Not comparing driving in Thailand to England, in general people drive quite safely – sound the horn to show presence, slow down at turns, and stop when needed. Sometimes, though, you can see funny things. Last night I saw a girl on a motorbike: it was a one way street, she was driving against traffic, indicating a right turn, and whilst taking a left turn. Or you can see a random motorbike speeding on the pavement. The saying goes look both sides when crossing the street, but I learned to look both ways before crossing, and then twice more after crossing!

Is this a restaurant? It may well be!
Is this a restaurant? It may well be!

 

Could I get a tea bag, please? Sorry, a bag of tea.
Could I get a tea bag, please? Sorry, a bag of tea.

There are many, many many more exciting things to be shared: anything from train travel tips and job hunting in Chiang Mai to Thai vegetarian food being meatier than actual meat, so stay tuned!

CELTA – done!

Auste and I boarded the 15-hour overnight train from Chiang Mai to Bangkok and she said to me: “We’ll finally get some sleep!” I thought – why couldn’t we do so when we were staying at this amazing secluded hotel with enormous bed for 30 days…? If you were there, you know why!

One of many 5am starts
One of many 5am starts
A reflection on the table - that's pretty much all we've seen of the world outside CELTA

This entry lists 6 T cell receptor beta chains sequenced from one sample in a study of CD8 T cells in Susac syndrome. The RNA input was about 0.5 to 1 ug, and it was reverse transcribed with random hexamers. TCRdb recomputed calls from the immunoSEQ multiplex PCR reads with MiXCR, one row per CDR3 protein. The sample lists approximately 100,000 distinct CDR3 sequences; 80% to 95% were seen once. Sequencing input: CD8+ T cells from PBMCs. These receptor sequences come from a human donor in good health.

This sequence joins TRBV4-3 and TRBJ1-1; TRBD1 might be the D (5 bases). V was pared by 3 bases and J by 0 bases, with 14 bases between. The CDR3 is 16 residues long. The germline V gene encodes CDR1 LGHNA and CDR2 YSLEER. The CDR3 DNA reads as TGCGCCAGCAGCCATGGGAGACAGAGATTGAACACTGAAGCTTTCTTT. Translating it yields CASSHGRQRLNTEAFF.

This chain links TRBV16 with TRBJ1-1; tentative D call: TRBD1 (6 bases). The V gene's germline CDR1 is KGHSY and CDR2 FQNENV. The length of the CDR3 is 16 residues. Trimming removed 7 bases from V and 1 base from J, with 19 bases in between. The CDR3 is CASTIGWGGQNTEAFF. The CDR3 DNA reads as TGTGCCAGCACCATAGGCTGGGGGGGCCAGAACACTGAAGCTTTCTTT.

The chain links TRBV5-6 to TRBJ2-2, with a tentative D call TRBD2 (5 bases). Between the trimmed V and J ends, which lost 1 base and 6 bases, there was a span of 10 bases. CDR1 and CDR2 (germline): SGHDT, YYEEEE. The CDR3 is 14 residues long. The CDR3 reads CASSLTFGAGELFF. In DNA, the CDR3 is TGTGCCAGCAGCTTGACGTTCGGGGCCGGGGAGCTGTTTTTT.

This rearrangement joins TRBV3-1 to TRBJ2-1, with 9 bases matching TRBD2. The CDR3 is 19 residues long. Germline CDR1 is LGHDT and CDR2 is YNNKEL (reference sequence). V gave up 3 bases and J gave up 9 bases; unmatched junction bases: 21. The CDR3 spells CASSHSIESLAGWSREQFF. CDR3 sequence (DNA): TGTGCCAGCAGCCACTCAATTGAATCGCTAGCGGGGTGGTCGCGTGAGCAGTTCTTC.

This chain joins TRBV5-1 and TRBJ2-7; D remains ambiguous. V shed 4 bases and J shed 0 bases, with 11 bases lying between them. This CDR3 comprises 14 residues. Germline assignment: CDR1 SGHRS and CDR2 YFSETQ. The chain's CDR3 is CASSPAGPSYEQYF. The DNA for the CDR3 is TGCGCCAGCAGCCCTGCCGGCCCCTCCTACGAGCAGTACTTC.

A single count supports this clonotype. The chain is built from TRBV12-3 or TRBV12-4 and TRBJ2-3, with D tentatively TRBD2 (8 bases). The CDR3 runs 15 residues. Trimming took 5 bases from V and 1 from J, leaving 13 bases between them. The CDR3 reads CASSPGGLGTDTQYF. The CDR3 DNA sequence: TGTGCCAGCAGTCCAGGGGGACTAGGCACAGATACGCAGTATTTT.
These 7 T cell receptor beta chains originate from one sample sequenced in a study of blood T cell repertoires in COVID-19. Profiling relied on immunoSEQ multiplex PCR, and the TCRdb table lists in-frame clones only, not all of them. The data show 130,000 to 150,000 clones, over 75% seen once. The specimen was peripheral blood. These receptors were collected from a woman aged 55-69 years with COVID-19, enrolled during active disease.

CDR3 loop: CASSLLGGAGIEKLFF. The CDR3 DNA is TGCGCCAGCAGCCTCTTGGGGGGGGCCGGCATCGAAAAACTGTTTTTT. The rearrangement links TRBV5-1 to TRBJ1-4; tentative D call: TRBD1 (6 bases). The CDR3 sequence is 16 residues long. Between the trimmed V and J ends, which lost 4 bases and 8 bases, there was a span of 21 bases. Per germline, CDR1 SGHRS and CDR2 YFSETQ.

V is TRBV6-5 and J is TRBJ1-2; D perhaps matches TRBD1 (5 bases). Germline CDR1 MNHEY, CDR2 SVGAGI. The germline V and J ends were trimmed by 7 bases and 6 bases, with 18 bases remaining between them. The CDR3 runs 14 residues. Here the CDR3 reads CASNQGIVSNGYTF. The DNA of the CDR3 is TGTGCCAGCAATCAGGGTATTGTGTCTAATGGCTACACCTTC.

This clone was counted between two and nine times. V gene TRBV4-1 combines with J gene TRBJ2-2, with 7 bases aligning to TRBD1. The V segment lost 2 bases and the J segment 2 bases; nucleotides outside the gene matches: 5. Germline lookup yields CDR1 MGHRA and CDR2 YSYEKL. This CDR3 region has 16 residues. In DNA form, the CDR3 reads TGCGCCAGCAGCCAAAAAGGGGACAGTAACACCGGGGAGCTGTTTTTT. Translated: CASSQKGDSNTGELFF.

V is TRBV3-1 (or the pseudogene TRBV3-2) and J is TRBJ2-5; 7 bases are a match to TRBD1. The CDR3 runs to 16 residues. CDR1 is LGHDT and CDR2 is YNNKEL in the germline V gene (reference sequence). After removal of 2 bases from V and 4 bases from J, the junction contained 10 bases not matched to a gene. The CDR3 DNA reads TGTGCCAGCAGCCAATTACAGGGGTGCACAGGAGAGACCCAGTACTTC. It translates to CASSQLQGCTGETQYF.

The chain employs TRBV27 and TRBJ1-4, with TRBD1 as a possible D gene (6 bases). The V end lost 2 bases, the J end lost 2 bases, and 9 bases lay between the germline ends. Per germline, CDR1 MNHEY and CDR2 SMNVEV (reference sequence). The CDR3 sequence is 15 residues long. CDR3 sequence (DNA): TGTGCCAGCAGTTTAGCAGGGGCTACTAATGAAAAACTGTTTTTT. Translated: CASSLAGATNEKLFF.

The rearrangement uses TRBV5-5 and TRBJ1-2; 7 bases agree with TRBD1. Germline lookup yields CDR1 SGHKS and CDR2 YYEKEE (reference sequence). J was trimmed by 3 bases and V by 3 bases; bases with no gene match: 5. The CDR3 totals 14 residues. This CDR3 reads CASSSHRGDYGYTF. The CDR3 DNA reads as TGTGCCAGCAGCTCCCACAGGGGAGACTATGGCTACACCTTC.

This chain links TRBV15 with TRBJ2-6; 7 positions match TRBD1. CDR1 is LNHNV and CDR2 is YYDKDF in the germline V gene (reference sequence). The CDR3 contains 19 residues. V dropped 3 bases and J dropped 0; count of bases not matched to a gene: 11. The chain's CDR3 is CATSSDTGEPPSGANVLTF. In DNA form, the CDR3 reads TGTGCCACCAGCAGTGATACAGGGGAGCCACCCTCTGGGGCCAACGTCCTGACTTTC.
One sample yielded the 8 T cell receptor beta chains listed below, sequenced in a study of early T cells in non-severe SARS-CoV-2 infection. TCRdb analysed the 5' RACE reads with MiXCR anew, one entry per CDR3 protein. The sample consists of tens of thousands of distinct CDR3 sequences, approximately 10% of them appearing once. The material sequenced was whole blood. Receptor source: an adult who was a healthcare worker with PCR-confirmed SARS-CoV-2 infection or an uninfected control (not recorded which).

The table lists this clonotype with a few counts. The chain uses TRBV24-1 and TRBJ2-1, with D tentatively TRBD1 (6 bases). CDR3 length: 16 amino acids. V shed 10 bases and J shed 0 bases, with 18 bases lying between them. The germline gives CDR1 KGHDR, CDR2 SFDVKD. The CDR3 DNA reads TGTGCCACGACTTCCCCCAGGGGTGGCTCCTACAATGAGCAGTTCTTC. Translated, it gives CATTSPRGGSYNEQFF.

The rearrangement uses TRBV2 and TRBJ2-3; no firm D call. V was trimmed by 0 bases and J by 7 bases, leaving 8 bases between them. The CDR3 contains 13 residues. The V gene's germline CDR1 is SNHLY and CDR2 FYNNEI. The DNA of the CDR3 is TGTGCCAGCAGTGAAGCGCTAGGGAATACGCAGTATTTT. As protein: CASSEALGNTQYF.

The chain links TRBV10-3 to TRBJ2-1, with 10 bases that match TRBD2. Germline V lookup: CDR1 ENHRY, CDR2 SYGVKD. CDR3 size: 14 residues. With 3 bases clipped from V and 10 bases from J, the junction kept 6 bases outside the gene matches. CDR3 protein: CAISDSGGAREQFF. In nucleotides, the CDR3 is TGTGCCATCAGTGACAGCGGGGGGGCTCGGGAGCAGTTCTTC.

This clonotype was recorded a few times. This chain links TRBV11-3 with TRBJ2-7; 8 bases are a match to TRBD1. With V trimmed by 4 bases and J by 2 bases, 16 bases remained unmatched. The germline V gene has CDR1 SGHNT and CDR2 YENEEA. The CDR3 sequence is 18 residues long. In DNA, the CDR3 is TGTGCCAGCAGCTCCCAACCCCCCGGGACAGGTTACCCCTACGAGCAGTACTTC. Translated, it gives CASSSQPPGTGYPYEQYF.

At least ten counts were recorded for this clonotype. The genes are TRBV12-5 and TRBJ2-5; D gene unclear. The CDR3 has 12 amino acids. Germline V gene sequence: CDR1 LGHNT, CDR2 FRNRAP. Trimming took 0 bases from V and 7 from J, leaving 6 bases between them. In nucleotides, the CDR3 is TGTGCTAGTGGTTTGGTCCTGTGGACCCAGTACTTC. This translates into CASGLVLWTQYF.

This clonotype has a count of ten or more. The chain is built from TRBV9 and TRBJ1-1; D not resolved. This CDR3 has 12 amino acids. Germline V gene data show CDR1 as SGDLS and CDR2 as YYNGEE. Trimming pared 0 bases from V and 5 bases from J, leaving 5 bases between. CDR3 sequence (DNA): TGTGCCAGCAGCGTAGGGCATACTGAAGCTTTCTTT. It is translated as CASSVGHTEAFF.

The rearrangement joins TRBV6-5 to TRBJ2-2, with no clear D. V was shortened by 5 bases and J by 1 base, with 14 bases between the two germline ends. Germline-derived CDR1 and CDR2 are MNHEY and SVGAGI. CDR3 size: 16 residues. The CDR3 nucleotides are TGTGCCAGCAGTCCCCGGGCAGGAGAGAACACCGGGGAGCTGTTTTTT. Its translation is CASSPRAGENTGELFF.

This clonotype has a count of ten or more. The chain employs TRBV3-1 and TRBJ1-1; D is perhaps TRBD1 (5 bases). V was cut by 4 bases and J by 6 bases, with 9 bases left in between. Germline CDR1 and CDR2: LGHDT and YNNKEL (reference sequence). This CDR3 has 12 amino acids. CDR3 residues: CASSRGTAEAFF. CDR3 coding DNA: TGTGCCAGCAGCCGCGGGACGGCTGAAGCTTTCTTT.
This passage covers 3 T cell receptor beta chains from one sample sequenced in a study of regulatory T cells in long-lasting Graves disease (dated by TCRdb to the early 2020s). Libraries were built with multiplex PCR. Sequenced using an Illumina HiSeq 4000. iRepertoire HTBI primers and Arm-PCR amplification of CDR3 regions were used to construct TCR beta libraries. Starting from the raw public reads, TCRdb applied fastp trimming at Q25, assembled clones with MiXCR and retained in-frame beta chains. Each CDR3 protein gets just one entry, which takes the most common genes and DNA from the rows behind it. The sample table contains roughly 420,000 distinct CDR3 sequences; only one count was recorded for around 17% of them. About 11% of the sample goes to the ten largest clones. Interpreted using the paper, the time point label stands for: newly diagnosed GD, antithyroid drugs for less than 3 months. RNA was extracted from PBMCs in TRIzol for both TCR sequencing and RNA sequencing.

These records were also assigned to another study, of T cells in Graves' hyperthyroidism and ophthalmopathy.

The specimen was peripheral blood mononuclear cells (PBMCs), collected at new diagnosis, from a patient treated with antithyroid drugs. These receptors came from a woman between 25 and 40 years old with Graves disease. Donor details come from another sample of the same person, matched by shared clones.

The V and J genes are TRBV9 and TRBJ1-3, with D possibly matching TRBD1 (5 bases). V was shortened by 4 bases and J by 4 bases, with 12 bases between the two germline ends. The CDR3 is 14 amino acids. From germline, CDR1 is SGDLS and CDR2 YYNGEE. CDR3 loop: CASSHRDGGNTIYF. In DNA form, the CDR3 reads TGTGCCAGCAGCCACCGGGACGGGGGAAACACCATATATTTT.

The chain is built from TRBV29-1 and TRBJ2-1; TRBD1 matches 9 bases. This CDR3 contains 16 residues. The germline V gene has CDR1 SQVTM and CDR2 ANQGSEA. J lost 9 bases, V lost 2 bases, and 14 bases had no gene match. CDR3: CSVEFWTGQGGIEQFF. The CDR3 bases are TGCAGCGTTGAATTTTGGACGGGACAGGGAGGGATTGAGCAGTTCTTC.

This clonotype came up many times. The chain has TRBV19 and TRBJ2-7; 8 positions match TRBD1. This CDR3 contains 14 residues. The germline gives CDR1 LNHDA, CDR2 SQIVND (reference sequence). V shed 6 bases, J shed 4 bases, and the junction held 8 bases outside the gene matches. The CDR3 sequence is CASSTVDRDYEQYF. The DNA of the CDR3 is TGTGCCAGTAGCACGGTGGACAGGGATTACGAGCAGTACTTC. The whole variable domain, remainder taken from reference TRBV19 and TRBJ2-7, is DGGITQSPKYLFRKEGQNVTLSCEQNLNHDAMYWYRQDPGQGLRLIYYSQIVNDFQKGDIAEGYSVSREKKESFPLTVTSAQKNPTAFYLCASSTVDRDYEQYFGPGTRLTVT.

A reflection on the table – that’s pretty much all we’ve seen of the world outside CELTA

A group of us left Assaradevi discussing the hundreds of online reviews all stating nothing but that it was THE most intensive thing. In our group there were professionals, people with teaching experience, degrees in law, PhD’s and unexperienced teachers – all of whom agreed that it was the most intensive course they had ever done. Content wise it is definitely manageable, but doing it in a month – that’s the challenge.

CELTA

CELTA
Lauren ‘squeaking’ away…

I remember being anxious about teaching on day 2 with a surprise evacuation of the whole building 10 minutes before our first lessons, and conversations in the pool that evening, all starting with “I can’t believe it’s only been two days”.

We've got a saying in Lithuanian that the first pancake always turns out burnt...
We’ve got a saying in Lithuanian that the first pancake always turns out burnt…

Now, unfortunately, we had to exchange our goodbyes, but that was due to come. We all know that we’ll all be fine and end up doing what we have to. And we’re all going to miss those awkward moments with Percy! I’m sure going to miss Mr Ferrero Roche, Grant ‘rhaa-rrgghh’ Thomas, Mr Tittymarsh, runner-up of Miss Catalonia 2014, a couple of geeks, a selective vegan and many more!

CELTACELTA

Is the CELTA in the past? Or is it in the future? Is it a long CELTA, or a short CELTA?

Thank you everyone for an amazing time, and good luck with the DELTA!

Dasha's and John's celebration dance
Dasha’s and John’s celebration dance